- Massachusetts Probation Service
Media Contact for The Trial Court’s First Cultural Appreciation Week is less than a week away
Coria Holland, Communications Director
MASSACHUSETTS — Approximately 60 court departments and Community Corrections Centers will host celebrations to mark the Massachusetts Trial Court’s first Cultural Appreciation Week, September 24 – 28. This statewide event celebrates the rich cultural, racial, ethnic, and gender diversity of court users, staff, and surrounding communities. It is one of the largest and few events of its kind in the nation.
Among the events are two separate Naturalization ceremonies to welcome new American citizens. The first ceremony is at Middlesex Superior Court on Thursday, September 27, at 11 am and the second is at Bristol Superior Court the following day, on Friday, September 28, at noon. Other celebrations will feature music, dance, art, and museum exhibits, cultural fashion, poetry, as well as food tastings and cooking demonstrations. Some of the courts have made it a community affair by setting up resource tables for local neighborhood groups and businesses. One site, Boston Municipal Court-Dorchester, is offering a Flu Clinic as residents prepare for winter cold and flu season.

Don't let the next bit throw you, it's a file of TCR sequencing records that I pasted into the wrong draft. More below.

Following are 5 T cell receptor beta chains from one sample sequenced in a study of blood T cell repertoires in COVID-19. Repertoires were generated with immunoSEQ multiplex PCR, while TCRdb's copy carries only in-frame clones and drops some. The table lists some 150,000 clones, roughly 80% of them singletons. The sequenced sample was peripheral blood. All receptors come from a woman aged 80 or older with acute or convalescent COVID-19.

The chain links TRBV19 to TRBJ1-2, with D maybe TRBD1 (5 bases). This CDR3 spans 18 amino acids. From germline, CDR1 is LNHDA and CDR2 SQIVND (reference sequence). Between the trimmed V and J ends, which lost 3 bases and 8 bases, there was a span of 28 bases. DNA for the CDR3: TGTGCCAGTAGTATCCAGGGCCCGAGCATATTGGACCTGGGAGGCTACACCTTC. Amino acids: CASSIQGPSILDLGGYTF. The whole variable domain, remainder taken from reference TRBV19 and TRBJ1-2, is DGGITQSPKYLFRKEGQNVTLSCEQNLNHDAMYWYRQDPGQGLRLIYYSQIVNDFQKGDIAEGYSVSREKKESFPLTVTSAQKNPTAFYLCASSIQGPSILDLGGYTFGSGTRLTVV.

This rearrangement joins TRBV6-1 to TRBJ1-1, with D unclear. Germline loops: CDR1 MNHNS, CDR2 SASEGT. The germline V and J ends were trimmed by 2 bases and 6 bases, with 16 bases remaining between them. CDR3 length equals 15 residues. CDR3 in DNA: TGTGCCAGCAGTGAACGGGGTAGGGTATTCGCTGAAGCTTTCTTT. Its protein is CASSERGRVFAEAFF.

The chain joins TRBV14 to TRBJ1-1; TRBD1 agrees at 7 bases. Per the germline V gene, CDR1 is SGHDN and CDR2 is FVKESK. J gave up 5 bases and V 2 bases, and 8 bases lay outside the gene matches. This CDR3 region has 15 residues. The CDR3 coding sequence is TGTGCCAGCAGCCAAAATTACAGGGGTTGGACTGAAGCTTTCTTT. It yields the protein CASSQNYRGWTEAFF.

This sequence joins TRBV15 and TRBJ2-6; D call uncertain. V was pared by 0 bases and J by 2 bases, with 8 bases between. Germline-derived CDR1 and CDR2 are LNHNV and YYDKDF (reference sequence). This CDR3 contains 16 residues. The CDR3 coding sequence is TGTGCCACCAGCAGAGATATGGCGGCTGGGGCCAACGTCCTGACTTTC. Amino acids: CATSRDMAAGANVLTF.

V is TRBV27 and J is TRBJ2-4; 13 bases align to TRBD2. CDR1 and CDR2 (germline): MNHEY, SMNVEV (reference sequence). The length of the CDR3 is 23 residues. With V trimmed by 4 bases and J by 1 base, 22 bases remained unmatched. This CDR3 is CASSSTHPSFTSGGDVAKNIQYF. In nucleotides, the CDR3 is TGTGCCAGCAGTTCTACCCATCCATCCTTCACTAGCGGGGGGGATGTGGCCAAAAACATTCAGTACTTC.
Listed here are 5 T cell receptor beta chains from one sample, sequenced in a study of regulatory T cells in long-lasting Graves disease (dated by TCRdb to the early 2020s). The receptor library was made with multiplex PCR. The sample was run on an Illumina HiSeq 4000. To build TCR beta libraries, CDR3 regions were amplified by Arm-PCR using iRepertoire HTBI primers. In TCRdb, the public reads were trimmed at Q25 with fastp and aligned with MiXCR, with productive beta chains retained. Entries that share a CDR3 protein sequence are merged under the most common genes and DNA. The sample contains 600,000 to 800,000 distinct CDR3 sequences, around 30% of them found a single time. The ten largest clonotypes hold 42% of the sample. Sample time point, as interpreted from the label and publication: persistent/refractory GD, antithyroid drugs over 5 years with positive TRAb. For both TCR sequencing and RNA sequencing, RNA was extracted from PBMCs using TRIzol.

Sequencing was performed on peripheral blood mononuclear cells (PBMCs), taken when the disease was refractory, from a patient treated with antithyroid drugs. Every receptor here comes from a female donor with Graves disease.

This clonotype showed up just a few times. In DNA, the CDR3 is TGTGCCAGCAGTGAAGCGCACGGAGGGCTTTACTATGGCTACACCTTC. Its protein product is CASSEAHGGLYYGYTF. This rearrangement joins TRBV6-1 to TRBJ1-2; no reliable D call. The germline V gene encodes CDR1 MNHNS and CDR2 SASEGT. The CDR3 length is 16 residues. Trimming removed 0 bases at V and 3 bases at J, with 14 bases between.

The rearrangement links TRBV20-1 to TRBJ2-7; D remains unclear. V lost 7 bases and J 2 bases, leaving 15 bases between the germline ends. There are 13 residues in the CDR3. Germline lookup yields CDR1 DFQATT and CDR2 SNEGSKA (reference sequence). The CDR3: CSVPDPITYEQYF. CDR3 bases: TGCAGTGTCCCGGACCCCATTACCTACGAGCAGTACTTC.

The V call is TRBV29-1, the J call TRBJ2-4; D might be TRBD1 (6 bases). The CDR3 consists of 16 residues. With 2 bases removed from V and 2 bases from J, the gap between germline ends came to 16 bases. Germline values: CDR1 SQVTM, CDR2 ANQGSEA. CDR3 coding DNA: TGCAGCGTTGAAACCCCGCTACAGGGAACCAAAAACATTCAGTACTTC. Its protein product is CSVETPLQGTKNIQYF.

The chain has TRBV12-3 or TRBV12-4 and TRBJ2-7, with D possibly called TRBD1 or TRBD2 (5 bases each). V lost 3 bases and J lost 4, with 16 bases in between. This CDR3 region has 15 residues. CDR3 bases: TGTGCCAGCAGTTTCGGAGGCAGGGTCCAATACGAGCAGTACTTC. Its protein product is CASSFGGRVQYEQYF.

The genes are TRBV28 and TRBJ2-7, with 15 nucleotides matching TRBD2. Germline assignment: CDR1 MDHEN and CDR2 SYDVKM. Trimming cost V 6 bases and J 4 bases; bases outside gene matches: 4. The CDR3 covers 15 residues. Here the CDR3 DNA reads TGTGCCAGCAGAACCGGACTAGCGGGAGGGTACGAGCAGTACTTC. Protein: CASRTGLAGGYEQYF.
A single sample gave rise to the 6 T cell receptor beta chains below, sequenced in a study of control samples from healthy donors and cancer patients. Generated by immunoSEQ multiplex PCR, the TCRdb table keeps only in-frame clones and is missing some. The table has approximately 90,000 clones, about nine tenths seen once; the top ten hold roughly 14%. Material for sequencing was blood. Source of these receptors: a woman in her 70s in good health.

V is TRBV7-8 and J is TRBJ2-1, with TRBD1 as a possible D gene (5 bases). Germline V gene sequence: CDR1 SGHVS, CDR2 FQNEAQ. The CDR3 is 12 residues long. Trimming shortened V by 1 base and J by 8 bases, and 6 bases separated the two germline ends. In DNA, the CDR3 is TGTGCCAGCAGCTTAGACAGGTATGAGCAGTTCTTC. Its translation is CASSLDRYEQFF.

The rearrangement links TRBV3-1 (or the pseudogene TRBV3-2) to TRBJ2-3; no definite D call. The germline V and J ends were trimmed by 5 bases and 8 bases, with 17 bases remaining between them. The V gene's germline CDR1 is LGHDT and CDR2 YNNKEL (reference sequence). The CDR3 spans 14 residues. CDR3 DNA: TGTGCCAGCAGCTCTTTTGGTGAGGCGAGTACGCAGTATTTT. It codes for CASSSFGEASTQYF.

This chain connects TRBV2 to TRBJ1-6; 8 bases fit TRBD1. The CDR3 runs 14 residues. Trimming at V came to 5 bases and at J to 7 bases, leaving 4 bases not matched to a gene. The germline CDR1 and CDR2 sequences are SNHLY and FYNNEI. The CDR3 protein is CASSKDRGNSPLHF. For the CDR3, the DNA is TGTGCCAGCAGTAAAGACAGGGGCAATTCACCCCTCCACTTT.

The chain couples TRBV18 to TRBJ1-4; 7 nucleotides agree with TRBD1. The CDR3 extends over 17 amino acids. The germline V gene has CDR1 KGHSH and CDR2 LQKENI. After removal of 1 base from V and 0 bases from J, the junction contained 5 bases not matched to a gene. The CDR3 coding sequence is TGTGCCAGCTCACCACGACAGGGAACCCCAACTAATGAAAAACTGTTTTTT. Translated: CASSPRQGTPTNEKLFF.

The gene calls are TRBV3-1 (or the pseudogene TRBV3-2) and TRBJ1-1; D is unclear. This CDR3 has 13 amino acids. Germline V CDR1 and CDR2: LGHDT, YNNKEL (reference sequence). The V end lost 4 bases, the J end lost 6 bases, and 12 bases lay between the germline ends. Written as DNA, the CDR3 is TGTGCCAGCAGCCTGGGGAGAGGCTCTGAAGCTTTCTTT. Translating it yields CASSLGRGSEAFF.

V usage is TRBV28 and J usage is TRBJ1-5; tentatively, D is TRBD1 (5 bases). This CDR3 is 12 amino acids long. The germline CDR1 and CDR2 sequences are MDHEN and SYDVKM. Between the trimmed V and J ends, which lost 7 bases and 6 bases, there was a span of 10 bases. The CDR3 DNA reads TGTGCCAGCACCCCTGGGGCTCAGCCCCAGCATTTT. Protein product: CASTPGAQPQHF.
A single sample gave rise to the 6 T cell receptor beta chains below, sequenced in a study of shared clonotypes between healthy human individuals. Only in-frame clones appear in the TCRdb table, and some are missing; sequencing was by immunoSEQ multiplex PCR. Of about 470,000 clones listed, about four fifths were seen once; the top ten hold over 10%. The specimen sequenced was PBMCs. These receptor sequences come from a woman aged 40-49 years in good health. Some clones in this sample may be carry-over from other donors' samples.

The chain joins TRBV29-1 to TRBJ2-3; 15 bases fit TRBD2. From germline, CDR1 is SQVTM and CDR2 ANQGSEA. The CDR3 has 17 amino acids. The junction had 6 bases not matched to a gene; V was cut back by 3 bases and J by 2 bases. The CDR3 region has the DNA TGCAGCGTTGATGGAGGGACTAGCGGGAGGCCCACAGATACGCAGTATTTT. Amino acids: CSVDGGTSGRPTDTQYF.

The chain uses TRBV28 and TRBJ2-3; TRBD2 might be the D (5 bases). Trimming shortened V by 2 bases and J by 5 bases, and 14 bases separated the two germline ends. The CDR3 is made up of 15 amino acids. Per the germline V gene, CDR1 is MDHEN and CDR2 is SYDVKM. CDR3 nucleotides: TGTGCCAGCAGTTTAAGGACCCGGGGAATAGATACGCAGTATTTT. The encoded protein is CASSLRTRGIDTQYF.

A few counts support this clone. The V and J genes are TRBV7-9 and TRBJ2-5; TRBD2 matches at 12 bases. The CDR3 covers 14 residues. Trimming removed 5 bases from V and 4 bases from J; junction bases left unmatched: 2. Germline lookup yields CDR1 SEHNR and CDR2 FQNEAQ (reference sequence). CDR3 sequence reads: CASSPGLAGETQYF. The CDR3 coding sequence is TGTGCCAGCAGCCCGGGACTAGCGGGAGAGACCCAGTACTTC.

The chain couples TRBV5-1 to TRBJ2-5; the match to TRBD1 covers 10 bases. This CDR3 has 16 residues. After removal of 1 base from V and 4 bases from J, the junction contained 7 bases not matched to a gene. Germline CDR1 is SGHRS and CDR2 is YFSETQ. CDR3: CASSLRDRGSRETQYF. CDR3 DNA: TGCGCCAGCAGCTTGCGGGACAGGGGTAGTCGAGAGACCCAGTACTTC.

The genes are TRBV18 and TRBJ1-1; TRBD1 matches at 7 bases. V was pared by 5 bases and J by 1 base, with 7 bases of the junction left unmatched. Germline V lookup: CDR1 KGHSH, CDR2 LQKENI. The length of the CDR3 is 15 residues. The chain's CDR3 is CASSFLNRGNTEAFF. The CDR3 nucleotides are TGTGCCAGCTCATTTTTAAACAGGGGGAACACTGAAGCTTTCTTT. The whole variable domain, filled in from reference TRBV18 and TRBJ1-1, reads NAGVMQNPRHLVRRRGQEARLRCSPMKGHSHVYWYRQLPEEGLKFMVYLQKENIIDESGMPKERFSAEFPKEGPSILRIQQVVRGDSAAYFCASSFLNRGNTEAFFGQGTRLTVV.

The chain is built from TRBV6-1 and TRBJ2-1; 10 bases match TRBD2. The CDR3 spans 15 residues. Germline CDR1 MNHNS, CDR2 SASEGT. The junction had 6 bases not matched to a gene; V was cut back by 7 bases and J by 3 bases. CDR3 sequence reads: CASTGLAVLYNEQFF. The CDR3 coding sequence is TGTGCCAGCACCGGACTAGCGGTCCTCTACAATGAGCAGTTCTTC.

This celebration was introduced last year as Cultural Appreciation Day which was conceived by Massachusetts Probation Service Regional Supervisor Pamerson Ifill, whose goal is to unite and educate court employees around issues of diversity and inclusiveness as well as enhance services for court users. This event was launched with more than 120 Massachusetts Probation Service staff volunteers, referred to as Cultural Proficiency Champions, who attend regular diversity trainings and serve as ambassadors at each of the courts and Community Corrections Centers across the Commonwealth.
After last year’s success, Trial Court Chief Justice Paula M. Carey decided to extend the celebration to a one week observance.
Chief Justice Carey said, “The Trial Court has embarked on a multi-pronged effort to address issues of diversity, equity and inclusion. We have learned to develop our capacity to understand and respond to these issues, we must build awareness into the fabric of who we are and what we do. Diversity is not a topic that we think about or refer to only at times of crisis and complaints; rather, diversity is the way we promote justice, equality, fairness, inclusion, and respect of all people regardless of their identity. Holding Naturalization ceremonies in our courts next week helps illustrate the unique fabric of our nation.”
Probation Commissioner Edward Dolan said of Cultural Appreciation Week, “We are working to achieve a racially, ethnically, and gender-balanced workforce that draws from and looks like the communities we service. The more we understand the lives of those we serve, the more we can change those lives, improve families, and make our communities safer.”